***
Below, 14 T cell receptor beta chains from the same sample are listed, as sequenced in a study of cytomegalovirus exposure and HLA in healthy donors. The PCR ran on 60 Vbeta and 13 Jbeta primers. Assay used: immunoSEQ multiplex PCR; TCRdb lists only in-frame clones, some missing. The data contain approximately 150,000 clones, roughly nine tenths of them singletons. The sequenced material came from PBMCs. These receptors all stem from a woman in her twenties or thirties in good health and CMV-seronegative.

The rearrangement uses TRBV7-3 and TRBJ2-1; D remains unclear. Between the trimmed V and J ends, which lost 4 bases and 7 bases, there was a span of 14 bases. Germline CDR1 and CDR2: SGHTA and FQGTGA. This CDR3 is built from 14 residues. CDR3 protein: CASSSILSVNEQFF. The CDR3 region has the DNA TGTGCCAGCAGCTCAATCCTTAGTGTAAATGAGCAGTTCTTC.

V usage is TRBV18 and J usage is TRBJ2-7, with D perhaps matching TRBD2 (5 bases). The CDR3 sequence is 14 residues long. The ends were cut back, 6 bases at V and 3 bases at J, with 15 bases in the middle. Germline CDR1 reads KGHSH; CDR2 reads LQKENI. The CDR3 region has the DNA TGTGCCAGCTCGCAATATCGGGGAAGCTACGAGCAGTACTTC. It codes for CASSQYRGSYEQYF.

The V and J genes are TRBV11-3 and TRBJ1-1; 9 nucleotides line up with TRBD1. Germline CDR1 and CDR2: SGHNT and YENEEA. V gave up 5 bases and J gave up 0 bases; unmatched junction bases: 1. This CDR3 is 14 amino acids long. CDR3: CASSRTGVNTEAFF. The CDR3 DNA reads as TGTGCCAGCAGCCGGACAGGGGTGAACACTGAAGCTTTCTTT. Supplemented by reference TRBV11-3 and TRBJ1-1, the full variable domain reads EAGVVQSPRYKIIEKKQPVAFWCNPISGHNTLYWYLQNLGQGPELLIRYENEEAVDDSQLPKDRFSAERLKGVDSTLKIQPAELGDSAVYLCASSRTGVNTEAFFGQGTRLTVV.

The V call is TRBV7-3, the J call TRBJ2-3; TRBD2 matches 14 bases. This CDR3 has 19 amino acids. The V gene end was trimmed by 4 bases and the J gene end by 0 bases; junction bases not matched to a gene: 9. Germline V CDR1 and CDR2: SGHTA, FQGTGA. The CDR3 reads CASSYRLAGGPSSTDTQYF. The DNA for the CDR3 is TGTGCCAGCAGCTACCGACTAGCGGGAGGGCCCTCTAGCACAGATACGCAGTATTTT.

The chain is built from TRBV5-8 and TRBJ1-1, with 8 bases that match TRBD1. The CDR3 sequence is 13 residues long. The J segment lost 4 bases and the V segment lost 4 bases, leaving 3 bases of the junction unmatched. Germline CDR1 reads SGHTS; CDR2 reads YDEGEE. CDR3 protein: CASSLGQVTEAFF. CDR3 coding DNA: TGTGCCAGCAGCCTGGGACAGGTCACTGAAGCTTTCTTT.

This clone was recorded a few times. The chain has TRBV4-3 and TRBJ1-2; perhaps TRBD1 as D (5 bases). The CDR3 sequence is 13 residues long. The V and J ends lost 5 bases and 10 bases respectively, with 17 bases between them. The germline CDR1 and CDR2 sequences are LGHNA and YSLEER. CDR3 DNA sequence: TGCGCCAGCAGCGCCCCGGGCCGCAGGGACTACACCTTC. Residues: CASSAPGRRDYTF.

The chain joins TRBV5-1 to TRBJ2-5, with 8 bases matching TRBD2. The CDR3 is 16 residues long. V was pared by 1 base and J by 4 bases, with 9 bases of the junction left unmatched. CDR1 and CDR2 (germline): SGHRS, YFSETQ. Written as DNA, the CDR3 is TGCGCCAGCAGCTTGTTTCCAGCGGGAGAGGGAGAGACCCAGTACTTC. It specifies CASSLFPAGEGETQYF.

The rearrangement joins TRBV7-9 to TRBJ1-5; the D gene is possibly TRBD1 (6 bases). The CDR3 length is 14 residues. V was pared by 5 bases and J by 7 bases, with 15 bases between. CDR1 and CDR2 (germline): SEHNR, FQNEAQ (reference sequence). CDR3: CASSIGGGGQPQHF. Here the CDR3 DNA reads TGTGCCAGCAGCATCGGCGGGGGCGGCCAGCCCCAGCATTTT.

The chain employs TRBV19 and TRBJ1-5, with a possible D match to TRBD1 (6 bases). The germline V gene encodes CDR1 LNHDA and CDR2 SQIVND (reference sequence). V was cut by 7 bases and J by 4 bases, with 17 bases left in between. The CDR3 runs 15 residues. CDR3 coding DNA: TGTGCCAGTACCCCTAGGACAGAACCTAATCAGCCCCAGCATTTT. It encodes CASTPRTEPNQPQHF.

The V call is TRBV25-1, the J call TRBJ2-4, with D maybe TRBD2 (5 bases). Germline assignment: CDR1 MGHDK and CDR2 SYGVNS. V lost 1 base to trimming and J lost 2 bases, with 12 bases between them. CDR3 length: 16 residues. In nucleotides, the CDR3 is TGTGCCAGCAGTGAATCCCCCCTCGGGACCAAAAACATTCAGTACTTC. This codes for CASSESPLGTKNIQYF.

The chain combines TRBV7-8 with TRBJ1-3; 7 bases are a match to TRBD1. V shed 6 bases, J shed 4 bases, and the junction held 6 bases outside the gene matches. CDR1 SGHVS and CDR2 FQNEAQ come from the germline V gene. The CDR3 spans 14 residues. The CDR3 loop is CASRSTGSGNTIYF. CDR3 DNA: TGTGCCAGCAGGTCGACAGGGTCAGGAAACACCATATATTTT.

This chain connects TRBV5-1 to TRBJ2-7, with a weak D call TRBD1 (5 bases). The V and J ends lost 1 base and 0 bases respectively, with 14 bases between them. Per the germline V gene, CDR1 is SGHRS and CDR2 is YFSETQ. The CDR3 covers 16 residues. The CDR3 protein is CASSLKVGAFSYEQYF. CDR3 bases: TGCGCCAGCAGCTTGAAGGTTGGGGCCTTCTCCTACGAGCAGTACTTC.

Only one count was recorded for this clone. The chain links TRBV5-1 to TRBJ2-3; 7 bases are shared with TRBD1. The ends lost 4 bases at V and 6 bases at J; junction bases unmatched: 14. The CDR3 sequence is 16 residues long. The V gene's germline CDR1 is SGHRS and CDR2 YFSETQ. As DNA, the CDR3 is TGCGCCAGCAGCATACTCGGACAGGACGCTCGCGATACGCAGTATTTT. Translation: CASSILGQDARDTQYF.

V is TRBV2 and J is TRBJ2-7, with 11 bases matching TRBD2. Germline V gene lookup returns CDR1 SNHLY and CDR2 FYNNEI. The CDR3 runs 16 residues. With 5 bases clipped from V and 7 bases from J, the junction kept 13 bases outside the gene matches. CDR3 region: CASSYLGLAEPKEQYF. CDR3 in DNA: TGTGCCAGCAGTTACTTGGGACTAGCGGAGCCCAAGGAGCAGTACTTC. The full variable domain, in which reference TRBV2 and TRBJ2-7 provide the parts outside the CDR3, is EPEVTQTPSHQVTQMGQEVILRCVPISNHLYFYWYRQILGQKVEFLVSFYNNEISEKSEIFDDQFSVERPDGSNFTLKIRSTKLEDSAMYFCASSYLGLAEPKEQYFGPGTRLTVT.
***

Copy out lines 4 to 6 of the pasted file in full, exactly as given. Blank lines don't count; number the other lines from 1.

The V and J genes are TRBV11-3 and TRBJ1-1; 9 nucleotides line up with TRBD1. Germline CDR1 and CDR2: SGHNT and YENEEA. V gave up 5 bases and J gave up 0 bases; unmatched junction bases: 1. This CDR3 is 14 amino acids long. CDR3: CASSRTGVNTEAFF. The CDR3 DNA reads as TGTGCCAGCAGCCGGACAGGGGTGAACACTGAAGCTTTCTTT. Supplemented by reference TRBV11-3 and TRBJ1-1, the full variable domain reads EAGVVQSPRYKIIEKKQPVAFWCNPISGHNTLYWYLQNLGQGPELLIRYENEEAVDDSQLPKDRFSAERLKGVDSTLKIQPAELGDSAVYLCASSRTGVNTEAFFGQGTRLTVV.

The V call is TRBV7-3, the J call TRBJ2-3; TRBD2 matches 14 bases. This CDR3 has 19 amino acids. The V gene end was trimmed by 4 bases and the J gene end by 0 bases; junction bases not matched to a gene: 9. Germline V CDR1 and CDR2: SGHTA, FQGTGA. The CDR3 reads CASSYRLAGGPSSTDTQYF. The DNA for the CDR3 is TGTGCCAGCAGCTACCGACTAGCGGGAGGGCCCTCTAGCACAGATACGCAGTATTTT.

The chain is built from TRBV5-8 and TRBJ1-1, with 8 bases that match TRBD1. The CDR3 sequence is 13 residues long. The J segment lost 4 bases and the V segment lost 4 bases, leaving 3 bases of the junction unmatched. Germline CDR1 reads SGHTS; CDR2 reads YDEGEE. CDR3 protein: CASSLGQVTEAFF. CDR3 coding DNA: TGTGCCAGCAGCCTGGGACAGGTCACTGAAGCTTTCTTT.